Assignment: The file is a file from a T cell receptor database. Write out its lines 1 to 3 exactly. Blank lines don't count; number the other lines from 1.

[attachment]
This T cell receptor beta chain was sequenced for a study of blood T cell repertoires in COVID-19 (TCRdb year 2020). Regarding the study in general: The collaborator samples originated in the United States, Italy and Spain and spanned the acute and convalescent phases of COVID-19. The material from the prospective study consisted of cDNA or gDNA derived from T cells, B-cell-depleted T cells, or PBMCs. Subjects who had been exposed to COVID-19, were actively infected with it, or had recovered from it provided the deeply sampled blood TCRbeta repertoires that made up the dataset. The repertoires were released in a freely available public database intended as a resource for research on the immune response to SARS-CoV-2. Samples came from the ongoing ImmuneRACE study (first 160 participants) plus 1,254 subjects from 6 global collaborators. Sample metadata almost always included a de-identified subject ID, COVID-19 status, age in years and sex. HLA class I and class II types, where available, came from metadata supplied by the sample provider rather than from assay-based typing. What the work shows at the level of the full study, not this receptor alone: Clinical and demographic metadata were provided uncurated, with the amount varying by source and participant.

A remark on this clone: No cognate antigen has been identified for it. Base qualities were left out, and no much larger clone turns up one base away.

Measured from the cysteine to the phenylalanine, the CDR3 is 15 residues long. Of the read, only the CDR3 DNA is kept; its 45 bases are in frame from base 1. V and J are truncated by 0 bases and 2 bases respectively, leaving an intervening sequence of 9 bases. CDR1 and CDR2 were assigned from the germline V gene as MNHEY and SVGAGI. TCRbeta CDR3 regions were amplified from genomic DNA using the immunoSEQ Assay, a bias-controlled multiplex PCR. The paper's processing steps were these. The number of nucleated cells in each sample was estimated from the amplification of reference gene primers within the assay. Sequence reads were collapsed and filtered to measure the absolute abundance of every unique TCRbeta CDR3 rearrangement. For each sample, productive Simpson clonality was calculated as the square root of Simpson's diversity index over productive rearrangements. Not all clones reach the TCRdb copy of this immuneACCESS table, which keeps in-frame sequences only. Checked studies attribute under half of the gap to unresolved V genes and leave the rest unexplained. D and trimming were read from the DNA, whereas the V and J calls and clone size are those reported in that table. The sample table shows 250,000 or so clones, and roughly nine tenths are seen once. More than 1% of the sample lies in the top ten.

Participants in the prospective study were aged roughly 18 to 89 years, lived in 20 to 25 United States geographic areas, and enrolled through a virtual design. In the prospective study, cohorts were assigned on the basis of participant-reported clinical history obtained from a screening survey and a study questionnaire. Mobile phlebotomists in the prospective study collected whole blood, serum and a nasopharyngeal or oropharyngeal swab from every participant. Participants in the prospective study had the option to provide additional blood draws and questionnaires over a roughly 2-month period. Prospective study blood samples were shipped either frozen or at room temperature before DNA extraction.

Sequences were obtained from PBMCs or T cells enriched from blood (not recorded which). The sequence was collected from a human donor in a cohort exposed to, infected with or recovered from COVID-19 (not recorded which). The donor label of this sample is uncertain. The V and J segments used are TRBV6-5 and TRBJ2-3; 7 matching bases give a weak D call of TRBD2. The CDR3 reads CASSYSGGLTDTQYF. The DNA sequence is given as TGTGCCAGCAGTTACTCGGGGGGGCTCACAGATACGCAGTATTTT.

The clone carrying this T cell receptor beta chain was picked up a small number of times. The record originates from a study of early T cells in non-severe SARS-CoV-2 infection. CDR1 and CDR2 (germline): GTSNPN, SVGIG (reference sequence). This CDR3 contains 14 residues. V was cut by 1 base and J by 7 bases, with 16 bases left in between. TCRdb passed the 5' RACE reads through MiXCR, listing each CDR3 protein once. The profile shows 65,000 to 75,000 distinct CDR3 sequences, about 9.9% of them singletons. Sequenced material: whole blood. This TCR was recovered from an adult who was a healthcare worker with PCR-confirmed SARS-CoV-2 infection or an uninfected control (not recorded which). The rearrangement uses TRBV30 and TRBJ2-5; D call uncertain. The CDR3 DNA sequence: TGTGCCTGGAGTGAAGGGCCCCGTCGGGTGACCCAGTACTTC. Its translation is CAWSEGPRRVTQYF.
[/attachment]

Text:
This T cell receptor beta chain was sequenced for a study of blood T cell repertoires in COVID-19 (TCRdb year 2020). Regarding the study in general: The collaborator samples originated in the United States, Italy and Spain and spanned the acute and convalescent phases of COVID-19. The material from the prospective study consisted of cDNA or gDNA derived from T cells, B-cell-depleted T cells, or PBMCs. Subjects who had been exposed to COVID-19, were actively infected with it, or had recovered from it provided the deeply sampled blood TCRbeta repertoires that made up the dataset. The repertoires were released in a freely available public database intended as a resource for research on the immune response to SARS-CoV-2. Samples came from the ongoing ImmuneRACE study (first 160 participants) plus 1,254 subjects from 6 global collaborators. Sample metadata almost always included a de-identified subject ID, COVID-19 status, age in years and sex. HLA class I and class II types, where available, came from metadata supplied by the sample provider rather than from assay-based typing. What the work shows at the level of the full study, not this receptor alone: Clinical and demographic metadata were provided uncurated, with the amount varying by source and participant.

A remark on this clone: No cognate antigen has been identified for it. Base qualities were left out, and no much larger clone turns up one base away.

Measured from the cysteine to the phenylalanine, the CDR3 is 15 residues long. Of the read, only the CDR3 DNA is kept; its 45 bases are in frame from base 1. V and J are truncated by 0 bases and 2 bases respectively, leaving an intervening sequence of 9 bases. CDR1 and CDR2 were assigned from the germline V gene as MNHEY and SVGAGI. TCRbeta CDR3 regions were amplified from genomic DNA using the immunoSEQ Assay, a bias-controlled multiplex PCR. The paper's processing steps were these. The number of nucleated cells in each sample was estimated from the amplification of reference gene primers within the assay. Sequence reads were collapsed and filtered to measure the absolute abundance of every unique TCRbeta CDR3 rearrangement. For each sample, productive Simpson clonality was calculated as the square root of Simpson's diversity index over productive rearrangements. Not all clones reach the TCRdb copy of this immuneACCESS table, which keeps in-frame sequences only. Checked studies attribute under half of the gap to unresolved V genes and leave the rest unexplained. D and trimming were read from the DNA, whereas the V and J calls and clone size are those reported in that table. The sample table shows 250,000 or so clones, and roughly nine tenths are seen once. More than 1% of the sample lies in the top ten.